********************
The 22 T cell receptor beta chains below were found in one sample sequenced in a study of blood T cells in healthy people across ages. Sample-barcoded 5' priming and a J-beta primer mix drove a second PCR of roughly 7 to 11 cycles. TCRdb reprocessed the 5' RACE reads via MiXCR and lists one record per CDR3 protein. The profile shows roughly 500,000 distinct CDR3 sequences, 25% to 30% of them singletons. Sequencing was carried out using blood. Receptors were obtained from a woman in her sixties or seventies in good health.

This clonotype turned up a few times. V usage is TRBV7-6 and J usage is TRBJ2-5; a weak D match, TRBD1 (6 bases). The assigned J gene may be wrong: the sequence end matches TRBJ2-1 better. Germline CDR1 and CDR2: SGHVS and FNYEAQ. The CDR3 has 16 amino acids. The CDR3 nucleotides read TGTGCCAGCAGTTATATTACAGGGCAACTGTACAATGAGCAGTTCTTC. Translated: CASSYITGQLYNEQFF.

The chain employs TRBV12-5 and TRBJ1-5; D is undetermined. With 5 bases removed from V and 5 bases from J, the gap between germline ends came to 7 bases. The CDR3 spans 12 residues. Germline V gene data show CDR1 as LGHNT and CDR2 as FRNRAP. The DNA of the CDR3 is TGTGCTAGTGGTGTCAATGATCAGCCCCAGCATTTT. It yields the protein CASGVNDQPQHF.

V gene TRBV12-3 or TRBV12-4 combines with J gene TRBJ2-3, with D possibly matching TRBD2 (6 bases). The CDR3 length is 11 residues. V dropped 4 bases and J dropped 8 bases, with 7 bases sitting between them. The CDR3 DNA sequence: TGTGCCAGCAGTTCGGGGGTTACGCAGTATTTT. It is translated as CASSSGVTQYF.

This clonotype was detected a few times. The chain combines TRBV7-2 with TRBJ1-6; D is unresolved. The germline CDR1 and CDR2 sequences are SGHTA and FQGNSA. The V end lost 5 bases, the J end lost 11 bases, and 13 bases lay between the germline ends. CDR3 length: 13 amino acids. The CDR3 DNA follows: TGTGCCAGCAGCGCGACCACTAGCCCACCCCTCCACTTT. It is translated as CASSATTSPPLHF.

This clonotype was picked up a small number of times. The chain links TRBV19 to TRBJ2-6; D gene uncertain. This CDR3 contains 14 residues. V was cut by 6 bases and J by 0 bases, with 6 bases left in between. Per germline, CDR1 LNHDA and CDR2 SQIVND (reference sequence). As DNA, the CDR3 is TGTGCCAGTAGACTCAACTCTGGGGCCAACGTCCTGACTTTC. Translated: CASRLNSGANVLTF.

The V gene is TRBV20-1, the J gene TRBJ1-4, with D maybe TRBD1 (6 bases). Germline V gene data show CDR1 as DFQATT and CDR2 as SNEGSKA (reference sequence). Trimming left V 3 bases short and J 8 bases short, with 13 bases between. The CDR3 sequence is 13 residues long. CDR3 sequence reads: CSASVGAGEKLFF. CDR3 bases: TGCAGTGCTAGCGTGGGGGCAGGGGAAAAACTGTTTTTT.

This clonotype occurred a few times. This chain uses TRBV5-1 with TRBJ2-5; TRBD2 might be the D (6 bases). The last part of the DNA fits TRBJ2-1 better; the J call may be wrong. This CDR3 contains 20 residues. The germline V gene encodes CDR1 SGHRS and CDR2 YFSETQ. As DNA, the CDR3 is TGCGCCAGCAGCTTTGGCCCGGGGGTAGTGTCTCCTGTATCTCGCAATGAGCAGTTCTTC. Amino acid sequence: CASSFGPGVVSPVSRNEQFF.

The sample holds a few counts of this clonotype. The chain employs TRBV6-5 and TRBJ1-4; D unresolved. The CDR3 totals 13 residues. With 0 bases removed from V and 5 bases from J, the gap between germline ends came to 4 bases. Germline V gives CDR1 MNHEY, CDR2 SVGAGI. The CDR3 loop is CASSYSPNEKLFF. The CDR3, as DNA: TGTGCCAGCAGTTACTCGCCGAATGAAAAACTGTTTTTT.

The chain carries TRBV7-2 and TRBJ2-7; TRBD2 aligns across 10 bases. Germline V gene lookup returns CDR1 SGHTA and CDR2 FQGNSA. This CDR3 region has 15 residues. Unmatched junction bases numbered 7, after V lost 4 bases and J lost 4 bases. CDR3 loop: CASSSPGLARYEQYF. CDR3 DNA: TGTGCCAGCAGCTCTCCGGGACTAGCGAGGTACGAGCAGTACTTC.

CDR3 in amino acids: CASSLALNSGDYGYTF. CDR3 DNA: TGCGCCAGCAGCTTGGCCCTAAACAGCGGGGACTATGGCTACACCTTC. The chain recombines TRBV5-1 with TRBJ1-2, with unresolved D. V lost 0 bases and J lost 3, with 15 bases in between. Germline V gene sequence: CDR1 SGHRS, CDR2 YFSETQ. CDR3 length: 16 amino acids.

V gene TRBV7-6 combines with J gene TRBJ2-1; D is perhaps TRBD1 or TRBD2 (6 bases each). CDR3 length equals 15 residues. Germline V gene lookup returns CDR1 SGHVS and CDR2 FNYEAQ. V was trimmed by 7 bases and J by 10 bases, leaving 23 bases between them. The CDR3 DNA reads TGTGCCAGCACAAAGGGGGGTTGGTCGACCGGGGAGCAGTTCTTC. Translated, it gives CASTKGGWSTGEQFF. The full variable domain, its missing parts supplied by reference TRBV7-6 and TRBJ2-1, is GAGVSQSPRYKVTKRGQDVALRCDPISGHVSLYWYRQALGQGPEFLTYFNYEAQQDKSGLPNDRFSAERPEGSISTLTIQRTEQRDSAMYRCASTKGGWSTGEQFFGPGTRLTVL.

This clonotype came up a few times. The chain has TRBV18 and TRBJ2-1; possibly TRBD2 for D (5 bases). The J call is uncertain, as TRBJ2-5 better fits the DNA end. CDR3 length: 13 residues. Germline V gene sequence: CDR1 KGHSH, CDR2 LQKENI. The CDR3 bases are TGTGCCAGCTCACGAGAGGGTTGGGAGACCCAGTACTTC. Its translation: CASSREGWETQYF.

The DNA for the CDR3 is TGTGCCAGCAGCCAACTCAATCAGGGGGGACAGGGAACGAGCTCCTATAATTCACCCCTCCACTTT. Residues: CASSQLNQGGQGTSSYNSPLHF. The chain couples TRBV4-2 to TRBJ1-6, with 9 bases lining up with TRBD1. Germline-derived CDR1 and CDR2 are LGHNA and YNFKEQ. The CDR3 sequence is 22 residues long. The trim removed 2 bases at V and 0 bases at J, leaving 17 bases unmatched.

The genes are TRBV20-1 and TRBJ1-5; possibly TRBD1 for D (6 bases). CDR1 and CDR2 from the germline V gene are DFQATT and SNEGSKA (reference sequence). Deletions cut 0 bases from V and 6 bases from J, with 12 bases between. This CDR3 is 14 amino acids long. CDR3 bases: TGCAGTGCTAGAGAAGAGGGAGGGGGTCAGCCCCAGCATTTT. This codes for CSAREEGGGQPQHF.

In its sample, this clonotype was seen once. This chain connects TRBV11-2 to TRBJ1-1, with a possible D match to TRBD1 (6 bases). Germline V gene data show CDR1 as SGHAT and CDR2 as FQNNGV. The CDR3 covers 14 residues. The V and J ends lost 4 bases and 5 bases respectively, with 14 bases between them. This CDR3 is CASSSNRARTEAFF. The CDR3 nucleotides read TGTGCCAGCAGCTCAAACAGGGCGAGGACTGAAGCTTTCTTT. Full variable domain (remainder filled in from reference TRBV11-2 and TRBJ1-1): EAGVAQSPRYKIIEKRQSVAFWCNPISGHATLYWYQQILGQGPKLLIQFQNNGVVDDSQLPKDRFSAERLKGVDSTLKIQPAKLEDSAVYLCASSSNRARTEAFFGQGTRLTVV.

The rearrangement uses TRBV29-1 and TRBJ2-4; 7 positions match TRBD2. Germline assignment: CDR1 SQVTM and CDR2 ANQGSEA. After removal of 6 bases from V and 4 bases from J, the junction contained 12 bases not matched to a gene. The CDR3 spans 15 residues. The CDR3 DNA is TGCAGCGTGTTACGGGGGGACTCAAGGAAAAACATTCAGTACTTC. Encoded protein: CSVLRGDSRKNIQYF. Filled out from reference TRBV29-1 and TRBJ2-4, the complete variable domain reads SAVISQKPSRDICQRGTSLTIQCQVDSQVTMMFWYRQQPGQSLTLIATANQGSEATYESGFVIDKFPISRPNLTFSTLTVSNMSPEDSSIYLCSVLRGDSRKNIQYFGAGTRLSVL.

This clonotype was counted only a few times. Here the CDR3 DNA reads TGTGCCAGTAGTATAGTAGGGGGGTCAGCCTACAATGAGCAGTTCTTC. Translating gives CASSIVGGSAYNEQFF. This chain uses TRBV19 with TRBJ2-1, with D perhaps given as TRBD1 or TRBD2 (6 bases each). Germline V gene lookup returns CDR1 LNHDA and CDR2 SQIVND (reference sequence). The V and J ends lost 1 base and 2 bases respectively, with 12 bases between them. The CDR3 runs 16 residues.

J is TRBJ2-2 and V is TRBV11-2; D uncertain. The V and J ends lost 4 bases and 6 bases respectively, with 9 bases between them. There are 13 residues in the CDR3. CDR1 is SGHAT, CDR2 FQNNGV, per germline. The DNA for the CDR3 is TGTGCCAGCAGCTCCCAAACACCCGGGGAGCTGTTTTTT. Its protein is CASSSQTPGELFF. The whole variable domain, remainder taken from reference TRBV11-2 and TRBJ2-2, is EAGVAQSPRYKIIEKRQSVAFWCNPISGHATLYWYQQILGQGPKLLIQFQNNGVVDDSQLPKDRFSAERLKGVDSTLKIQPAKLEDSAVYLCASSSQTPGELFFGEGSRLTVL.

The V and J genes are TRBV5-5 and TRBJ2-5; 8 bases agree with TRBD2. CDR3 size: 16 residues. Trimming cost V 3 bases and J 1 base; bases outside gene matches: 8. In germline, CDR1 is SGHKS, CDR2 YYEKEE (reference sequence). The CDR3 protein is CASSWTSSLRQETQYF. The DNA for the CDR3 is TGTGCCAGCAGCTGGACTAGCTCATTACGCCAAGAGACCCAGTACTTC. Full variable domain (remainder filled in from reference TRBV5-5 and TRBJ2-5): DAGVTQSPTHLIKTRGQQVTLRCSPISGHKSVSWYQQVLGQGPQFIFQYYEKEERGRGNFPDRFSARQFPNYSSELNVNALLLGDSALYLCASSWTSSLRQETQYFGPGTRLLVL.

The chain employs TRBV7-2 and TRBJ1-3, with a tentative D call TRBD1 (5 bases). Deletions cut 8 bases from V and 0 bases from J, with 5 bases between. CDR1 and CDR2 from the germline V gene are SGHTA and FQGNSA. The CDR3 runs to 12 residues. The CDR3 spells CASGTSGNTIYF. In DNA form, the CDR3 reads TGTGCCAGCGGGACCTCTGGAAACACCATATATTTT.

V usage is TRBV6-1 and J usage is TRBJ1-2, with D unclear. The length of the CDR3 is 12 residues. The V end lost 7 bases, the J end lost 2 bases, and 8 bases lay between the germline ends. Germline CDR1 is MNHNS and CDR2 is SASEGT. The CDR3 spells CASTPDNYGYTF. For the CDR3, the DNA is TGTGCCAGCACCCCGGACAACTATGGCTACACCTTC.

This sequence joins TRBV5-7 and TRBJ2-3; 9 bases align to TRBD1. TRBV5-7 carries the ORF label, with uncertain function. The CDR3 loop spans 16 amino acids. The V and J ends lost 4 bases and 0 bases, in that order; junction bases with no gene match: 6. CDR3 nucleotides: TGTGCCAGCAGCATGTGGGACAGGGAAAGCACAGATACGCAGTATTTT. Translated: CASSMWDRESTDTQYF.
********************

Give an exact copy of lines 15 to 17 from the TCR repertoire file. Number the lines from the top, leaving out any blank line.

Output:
The genes are TRBV20-1 and TRBJ1-5; possibly TRBD1 for D (6 bases). CDR1 and CDR2 from the germline V gene are DFQATT and SNEGSKA (reference sequence). Deletions cut 0 bases from V and 6 bases from J, with 12 bases between. This CDR3 is 14 amino acids long. CDR3 bases: TGCAGTGCTAGAGAAGAGGGAGGGGGTCAGCCCCAGCATTTT. This codes for CSAREEGGGQPQHF.

In its sample, this clonotype was seen once. This chain connects TRBV11-2 to TRBJ1-1, with a possible D match to TRBD1 (6 bases). Germline V gene data show CDR1 as SGHAT and CDR2 as FQNNGV. The CDR3 covers 14 residues. The V and J ends lost 4 bases and 5 bases respectively, with 14 bases between them. This CDR3 is CASSSNRARTEAFF. The CDR3 nucleotides read TGTGCCAGCAGCTCAAACAGGGCGAGGACTGAAGCTTTCTTT. Full variable domain (remainder filled in from reference TRBV11-2 and TRBJ1-1): EAGVAQSPRYKIIEKRQSVAFWCNPISGHATLYWYQQILGQGPKLLIQFQNNGVVDDSQLPKDRFSAERLKGVDSTLKIQPAKLEDSAVYLCASSSNRARTEAFFGQGTRLTVV.

The rearrangement uses TRBV29-1 and TRBJ2-4; 7 positions match TRBD2. Germline assignment: CDR1 SQVTM and CDR2 ANQGSEA. After removal of 6 bases from V and 4 bases from J, the junction contained 12 bases not matched to a gene. The CDR3 spans 15 residues. The CDR3 DNA is TGCAGCGTGTTACGGGGGGACTCAAGGAAAAACATTCAGTACTTC. Encoded protein: CSVLRGDSRKNIQYF. Filled out from reference TRBV29-1 and TRBJ2-4, the complete variable domain reads SAVISQKPSRDICQRGTSLTIQCQVDSQVTMMFWYRQQPGQSLTLIATANQGSEATYESGFVIDKFPISRPNLTFSTLTVSNMSPEDSSIYLCSVLRGDSRKNIQYFGAGTRLSVL.